When he stood up to deliver his Budget, Philip Hammond addressed it to the “strivers, grafters and carers” his party is “proud” to represent. He also pledged to “deliver the public services their families rely on”.
An odd introduction, when nothing in his spending plans followed through with his dedication to carers and care services.
The moment the Chancellor mentioned social care, it was clear the government is no closer to restructuring an ailing system on the brink as a result of slashed council budgets and the ageing population. Hammond used his Budget to push the green paper promised by the government on reforming care and support for older people further into the future, saying merely that it would be published “shortly”.
Announced last November, it was due to come out this summer, and there is still no sign of it. In June, it was pushed to “autumn”, and now yet again Hammond has pushed it into the future. The expectation is now the end of December, which means it could very likely be delayed until “after Christmas” or swallowed up in the frantic work before the winter break.
As well as failing to acknowledge this delay, Hammond announced there would be some “immediate” help for councils struggling to maintain their social care budgets. He announced another £650m of grant funding for English councils for 2019-20, and an additional £45m towards the disabled facilities grant in England in 2018-19, and a further £84m over the next five years for expanding children’s social care services to 20 more councils.
As anyone attempting to use or provide social care services in the age of austerity will tell you, this is completely inadequate. According to the Local Government Association, adult social care services alone face a £1.5bn funding gap by 2019/20, and a £3.5bn gap by 2024/25.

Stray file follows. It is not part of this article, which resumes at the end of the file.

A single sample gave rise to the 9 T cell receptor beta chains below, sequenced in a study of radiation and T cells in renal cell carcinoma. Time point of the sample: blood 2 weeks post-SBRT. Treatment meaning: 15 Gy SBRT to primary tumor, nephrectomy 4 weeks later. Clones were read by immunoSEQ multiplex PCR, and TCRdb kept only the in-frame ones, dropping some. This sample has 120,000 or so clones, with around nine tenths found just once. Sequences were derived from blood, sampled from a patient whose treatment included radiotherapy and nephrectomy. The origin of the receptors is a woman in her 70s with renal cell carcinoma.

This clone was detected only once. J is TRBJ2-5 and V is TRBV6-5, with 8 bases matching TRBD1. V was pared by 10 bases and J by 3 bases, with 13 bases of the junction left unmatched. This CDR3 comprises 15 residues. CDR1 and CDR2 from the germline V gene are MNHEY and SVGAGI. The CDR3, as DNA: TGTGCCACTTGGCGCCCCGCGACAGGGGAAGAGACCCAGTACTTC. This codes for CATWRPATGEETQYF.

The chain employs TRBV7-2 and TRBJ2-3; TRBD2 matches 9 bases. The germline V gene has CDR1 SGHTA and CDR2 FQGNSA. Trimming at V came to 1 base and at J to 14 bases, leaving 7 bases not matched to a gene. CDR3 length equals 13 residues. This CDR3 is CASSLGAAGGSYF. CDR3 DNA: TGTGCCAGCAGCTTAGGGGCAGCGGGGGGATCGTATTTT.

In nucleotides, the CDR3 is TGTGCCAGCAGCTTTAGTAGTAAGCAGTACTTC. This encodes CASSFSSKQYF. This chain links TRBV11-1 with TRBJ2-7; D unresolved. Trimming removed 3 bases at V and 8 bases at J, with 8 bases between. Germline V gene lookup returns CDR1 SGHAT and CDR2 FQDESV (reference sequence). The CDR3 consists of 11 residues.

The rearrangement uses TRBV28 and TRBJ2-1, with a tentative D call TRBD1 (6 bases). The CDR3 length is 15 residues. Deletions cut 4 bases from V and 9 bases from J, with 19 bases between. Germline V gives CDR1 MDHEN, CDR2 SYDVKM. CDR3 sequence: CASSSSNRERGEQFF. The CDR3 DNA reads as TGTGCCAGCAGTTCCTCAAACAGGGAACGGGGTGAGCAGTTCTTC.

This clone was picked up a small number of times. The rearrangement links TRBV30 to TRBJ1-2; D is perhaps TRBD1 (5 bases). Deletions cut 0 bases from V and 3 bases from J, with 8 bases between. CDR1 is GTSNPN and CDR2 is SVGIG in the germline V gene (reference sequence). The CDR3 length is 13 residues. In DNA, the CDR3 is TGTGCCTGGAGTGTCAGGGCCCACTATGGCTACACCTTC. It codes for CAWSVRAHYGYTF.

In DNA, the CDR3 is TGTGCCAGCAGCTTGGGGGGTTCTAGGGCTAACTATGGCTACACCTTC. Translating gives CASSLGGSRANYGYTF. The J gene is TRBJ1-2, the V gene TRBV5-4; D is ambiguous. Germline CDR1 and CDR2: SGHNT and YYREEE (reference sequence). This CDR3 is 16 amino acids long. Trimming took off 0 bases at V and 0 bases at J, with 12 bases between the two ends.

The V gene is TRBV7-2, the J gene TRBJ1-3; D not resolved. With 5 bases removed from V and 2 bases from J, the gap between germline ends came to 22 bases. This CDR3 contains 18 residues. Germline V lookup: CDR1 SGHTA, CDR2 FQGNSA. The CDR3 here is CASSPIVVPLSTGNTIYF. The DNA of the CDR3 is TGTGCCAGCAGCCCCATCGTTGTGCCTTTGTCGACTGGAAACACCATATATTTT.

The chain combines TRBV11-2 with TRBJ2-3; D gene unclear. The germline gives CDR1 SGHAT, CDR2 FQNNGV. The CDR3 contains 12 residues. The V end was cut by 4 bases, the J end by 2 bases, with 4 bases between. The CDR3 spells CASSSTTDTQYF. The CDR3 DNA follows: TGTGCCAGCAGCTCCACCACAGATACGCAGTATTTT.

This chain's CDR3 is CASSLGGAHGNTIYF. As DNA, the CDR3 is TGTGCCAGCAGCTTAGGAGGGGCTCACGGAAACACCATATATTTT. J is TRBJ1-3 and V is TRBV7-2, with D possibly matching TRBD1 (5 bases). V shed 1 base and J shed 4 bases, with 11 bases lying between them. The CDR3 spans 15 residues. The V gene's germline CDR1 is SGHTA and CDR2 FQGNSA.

Real-terms spending on adult social care has fallen by 5.8 per cent since 2010, and English councils are expected to cut nearly five per cent of the total budget in 2018/19. This is at the same time as rising demand: the number of people in need of care aged 65 and over increased by 14.3 per cent from 2010-17, and the number of adults with learning disabilities rose by around 20 per cent in 2009-14.
This unsustainable reality shows the need to restructure the social care system, with a new set-up for funding rather than the occasional unsatisfactory injection of a tiny bit of cash, as Hammond has yet again delivered today.
Conservative MPs behind the scenes have been urging ministers not only to hurry with the green paper, but to spend some of the £20bn “birthday present” NHS funding on social care.
After all, focusing proper time and resources to social care would significantly ease the pressure on the health service. For example, Hammond’s announcement of new mental health crisis services focuses on the manifestation of mental health problems – whereas properly fixing social care would bolster prevention and in-community treatment, rather than waiting for the dangerous and costly crisis stage.
Social care is the “Achilles heel”, according to Niall Dickson, the chief executive of the NHS Confederation, who called today’s extra funding “clearly inadequate” and “yet another sticking plaster”.
Because of this attitude, there is pessimism among Tory MPs who have long been pushing their ministers to remodel social care. It is feared that when the green paper does finally surface, it will be more platitudes recognising the problem but failing to propose a radical solution – allowing the status quo to limp on.
While any extra money is welcome, Hammond’s meagre offering today will exacerbate those fears. As one Conservative local government source puts it, it’s a “time-buying bung”.